As for “The Women,” perhaps the less said, the better. I didn’t come in with high hopes – as far back as January, I was already proclaiming my outrage that this film was even being made. After seeing it, I’m still feeling outraged, and I expect that Clare Boothe Luce, author of the original play, has been spinning in her grave ever since this was released.

Right off the bat, we know we’re in disaster territory when Annette Bening says of another woman, “There’s a name for women like her, but it’s rarely used outside of a kennel.” That line comes straight from the original 1939 film – and it was both witty and true 70 years ago- but such prim coyness doesn’t make a lick of a sense in a time where you can see women wearing T-shirts with “BITCH” spelled out in glittery capital letters. Or, for that matter, in a film where the lead character boasts to her housekeeper of her sexual prowess: “I can suck the nails out of a board, and that’s the truth!”)

That misbegotten”bitch” line is only the tip of a mighty big iceberg. Writer/director Diane English (who created TV’s marvelous “Murphy Brown” – and from whom I frankly expected better) has turned Luce’s sharply witty bitchfest into a big, soggy dramedy of sisterhood, female empowerment, “being there for each other,” and other Oprah-esque trappings that would have made Luce and her flock of acid-tongued heroines gag. Sadly, everything I predicted in my original post turned out to be true (including an obvious product placement for Dove’s anti-aging skincare line!) At one point in the proceedings, Meg Ryan blurts out “What is this? A 1930s movie?” Oh, if only it were.

12 Comments so far
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Pat, you have been incorporated into the Holy Grail master list, a roll call of all the movies included and all the bloggers who participated. You can check it out here: liked your take on the Coen Brothers and the recent turn they’ve taken but I didn’t read the whole review because I still haven’t seen it. Can’t say I’ve retained as pure a pre-viewing approach as you did, but nonetheless I don’t want to spoil TOO much. As for The Women, no intention of seeing it but I do have the 30s version on my DVR waiting to be seen.

Comment by MovieMan0283

Interesting that we both got our reviews of Burn After Reading at the same time, Pat. I like your take a great deal, and we share a considerable amount of thoughts. I too kept hoping Marge would appear in No Country to give her speech to Moss, or someone.I’m kind of worn out from my last comment at my own blog in response to your comment, though–and I have to rush off. Great read, however, I enjoyed it immensely.The original The Women is wonderful, and very long for a comedy, especially one at that time (134 minutes, I believe). I’ll never see this remake.

Comment by Alexander Coleman

“It’s hard for me to reveal, however, just how pointless the whole thing becomes without resorting to major spoilers.”Of course its very pointlessness is the point.A fine piece on “Burn,” though I’d quibble about the “conventional moral order” … I think their movies take place in anything but a conventionally moral world. Hi’s dream sequence in “Raising Arizona” is from a delusional ex-con who thought it was a good idea to kidnap a baby … hardly a credible bearer of hope of any kind. The Coens clearly don’t think much of that hope because it’s put in the loser Hi’s mouth.Fargo’s Marge, while hardly delusional, is ineffective in doing anything about the rampant lawlessness, and I think the Coens’ answer to her question would be “no, there’s not any more to life than a little bit of money.”While the nihilism in their films have increased — perhaps they don’t feel the need to soften it anymore, don’t feel the need to pander to the public quite as much — I think they’ve always been at heart that way.Again, a fine piece.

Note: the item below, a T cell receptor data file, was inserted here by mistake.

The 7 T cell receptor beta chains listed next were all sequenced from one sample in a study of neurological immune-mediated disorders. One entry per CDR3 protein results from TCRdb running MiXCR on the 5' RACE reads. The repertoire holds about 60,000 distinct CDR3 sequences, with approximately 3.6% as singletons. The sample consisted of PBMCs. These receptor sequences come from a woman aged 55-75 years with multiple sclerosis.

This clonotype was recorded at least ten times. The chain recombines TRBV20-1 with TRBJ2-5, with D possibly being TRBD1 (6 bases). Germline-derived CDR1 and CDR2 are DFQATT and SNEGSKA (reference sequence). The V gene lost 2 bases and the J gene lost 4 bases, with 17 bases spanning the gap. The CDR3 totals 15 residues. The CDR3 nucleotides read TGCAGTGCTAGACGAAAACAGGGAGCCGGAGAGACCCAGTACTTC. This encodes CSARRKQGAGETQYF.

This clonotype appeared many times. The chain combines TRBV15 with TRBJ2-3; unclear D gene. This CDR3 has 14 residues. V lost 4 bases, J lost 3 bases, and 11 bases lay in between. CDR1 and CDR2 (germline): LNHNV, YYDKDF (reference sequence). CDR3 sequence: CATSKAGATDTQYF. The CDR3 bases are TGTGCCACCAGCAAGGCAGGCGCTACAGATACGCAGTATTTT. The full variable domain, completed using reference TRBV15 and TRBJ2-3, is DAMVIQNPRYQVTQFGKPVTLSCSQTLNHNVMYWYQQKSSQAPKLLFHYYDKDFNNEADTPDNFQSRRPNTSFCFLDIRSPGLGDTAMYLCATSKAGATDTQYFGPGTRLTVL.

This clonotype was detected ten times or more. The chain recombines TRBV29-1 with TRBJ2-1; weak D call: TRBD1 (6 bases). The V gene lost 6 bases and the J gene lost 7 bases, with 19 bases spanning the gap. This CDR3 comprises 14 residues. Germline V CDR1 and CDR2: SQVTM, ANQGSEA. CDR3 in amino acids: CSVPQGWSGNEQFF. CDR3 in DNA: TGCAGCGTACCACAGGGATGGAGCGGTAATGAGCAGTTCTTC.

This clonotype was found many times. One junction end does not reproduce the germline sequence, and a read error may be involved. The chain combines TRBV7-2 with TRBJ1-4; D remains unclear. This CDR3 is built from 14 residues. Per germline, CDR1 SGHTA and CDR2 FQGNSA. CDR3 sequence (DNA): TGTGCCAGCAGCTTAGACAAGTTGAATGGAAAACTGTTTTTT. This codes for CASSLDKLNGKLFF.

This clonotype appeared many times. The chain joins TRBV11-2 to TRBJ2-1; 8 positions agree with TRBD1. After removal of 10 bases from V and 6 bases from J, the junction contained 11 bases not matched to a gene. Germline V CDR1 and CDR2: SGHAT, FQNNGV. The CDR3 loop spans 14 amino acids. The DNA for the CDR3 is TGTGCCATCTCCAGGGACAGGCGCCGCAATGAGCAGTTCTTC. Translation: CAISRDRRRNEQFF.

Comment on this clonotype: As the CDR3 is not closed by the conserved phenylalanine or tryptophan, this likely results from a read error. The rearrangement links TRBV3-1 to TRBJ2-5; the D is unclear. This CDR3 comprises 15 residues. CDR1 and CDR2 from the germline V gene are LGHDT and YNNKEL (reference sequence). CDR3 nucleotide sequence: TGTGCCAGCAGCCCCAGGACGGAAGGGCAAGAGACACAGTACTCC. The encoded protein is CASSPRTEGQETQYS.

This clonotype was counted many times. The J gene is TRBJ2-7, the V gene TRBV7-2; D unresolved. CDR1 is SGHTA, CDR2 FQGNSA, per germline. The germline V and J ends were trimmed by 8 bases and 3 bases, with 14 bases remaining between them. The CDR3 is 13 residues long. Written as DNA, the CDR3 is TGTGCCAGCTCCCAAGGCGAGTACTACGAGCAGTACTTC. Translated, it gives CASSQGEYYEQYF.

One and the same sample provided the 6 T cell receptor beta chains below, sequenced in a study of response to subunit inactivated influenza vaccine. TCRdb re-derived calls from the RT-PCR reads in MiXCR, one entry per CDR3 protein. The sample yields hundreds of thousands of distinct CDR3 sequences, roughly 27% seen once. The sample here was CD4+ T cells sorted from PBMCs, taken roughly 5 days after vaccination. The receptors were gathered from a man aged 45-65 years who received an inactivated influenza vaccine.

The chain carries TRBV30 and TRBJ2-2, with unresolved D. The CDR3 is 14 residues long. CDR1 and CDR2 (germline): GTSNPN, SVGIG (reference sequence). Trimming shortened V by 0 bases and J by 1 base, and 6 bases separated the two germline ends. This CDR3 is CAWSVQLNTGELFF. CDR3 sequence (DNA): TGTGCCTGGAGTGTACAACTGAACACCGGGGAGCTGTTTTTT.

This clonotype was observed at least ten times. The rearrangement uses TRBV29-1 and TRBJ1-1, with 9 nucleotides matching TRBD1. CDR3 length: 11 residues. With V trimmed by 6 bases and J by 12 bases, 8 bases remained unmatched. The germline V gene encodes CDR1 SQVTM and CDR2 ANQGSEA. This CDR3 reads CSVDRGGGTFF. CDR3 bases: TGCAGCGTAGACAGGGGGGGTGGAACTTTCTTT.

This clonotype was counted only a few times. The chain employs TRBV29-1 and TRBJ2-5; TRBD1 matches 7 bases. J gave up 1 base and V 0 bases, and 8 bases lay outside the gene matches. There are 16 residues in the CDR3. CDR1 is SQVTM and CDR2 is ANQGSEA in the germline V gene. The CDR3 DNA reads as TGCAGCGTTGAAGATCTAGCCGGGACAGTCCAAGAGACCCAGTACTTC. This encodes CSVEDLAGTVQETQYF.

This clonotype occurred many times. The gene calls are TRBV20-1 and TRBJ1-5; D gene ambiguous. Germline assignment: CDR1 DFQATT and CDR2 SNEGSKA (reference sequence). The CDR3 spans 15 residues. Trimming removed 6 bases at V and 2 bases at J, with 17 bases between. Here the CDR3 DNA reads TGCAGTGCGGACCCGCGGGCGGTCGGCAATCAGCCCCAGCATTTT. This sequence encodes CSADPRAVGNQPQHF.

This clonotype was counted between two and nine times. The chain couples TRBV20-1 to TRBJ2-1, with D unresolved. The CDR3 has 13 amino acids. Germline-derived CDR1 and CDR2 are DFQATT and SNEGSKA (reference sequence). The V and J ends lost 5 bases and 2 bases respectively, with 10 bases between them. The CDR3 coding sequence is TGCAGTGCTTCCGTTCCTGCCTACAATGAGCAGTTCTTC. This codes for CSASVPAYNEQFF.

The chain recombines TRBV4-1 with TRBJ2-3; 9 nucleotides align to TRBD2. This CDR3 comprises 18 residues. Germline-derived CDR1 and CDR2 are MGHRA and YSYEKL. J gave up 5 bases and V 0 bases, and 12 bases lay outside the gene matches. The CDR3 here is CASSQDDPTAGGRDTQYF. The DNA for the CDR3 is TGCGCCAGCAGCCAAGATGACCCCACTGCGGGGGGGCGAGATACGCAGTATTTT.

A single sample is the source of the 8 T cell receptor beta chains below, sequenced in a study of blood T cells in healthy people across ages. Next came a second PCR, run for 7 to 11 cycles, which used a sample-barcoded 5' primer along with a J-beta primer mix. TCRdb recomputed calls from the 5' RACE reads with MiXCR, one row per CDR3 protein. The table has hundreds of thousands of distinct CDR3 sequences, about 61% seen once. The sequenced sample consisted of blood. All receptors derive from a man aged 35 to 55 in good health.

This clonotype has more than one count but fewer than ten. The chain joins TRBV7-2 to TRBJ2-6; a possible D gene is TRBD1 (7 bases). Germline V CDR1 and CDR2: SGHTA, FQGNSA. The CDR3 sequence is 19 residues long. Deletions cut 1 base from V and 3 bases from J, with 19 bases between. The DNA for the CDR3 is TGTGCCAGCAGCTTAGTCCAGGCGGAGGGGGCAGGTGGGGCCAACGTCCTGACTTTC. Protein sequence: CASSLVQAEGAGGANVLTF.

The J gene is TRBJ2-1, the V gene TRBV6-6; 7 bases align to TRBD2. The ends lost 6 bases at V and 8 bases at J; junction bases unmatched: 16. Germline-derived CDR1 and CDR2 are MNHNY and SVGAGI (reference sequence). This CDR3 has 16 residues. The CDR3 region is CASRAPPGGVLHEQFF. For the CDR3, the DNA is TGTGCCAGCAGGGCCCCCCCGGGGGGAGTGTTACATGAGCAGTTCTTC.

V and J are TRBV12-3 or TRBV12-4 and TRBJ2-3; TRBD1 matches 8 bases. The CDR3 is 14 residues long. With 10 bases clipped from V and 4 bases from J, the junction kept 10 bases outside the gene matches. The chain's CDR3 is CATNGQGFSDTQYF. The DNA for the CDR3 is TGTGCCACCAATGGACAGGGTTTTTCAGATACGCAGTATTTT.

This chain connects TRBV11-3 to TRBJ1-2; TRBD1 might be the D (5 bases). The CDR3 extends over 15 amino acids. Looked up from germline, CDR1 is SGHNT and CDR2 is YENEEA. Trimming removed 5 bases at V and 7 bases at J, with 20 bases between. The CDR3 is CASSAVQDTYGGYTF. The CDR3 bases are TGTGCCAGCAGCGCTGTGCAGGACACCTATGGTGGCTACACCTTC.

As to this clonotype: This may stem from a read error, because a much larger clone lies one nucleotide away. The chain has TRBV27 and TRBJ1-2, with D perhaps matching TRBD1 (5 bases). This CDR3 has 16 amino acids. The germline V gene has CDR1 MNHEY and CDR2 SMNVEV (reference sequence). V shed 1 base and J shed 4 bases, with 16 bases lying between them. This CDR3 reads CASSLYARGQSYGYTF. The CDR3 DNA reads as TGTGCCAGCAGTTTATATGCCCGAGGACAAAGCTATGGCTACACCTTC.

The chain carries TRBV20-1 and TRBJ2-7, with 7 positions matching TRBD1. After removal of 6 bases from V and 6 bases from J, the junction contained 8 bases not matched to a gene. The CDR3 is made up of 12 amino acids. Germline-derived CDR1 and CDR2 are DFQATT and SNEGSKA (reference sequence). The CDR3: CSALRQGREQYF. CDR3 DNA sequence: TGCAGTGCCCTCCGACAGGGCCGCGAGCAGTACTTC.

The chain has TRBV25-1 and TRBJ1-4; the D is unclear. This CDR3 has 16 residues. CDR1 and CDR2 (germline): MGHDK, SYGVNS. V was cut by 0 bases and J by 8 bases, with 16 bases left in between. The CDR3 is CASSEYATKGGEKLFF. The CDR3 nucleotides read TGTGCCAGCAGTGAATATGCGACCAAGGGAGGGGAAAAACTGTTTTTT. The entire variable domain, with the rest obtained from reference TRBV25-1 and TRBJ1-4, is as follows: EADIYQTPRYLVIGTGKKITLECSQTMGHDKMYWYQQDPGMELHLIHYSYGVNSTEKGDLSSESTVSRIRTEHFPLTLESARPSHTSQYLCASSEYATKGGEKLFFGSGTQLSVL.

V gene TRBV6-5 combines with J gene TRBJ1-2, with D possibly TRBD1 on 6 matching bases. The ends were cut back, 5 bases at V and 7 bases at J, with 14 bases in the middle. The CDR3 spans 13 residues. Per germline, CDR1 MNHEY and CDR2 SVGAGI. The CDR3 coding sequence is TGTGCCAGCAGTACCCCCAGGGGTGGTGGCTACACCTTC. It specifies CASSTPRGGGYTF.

Comment by Rick Olson

MovieMan – Thanks for the Holy Grail invitation – however, I’ve already been tagged and done my post. See it here: I’ll be over to see your list shortly.Alexander – I checked out your response to my comment over at your blog. No wonder you were worn out after writing it! It’s almost a whole second review. Good insights there, and wonderfully written.Rick – Thanks for the kind words. I do agree with you that the Coens have always been nihilists to some degree – certainly there have been a fair number of criminal-minded dopes in nearly all their films. But I stand by my observations about “Raising Arizona” and “Fargo.” I’ve seen the former many times, and I’ve never had any sense that H. I.’s final dream sequence was intended as tongue-in-cheek (and it’s actually Ed who drives the baby-napping scheme, with H. I. sort of railroaded, however willingly, into complying with her. Remember his return to the car after his first failed attempt and Ed’s hissy fit – “Get back up there and get me a baby!”)As for “Fargo,” it’s true, there is an awful lot of carnage before Marge nabs the last remaining criminal. (And don’t you think it’s funny that after all the horrible murders he’s committed without even blinking, that he runs in terror at the sight of Marge? ) For me, it’s that final image of Marge, snuggling sweetly beside her hubby, patting her pregnant belly and saying “two more months…” Is that not an image of hope? Compare that to our final look at Tommy Lee Jones’ weary, haunted police chief in “No Country for Old Men.” To me, those two films are worlds apart in what their finales portend for the remaining characters.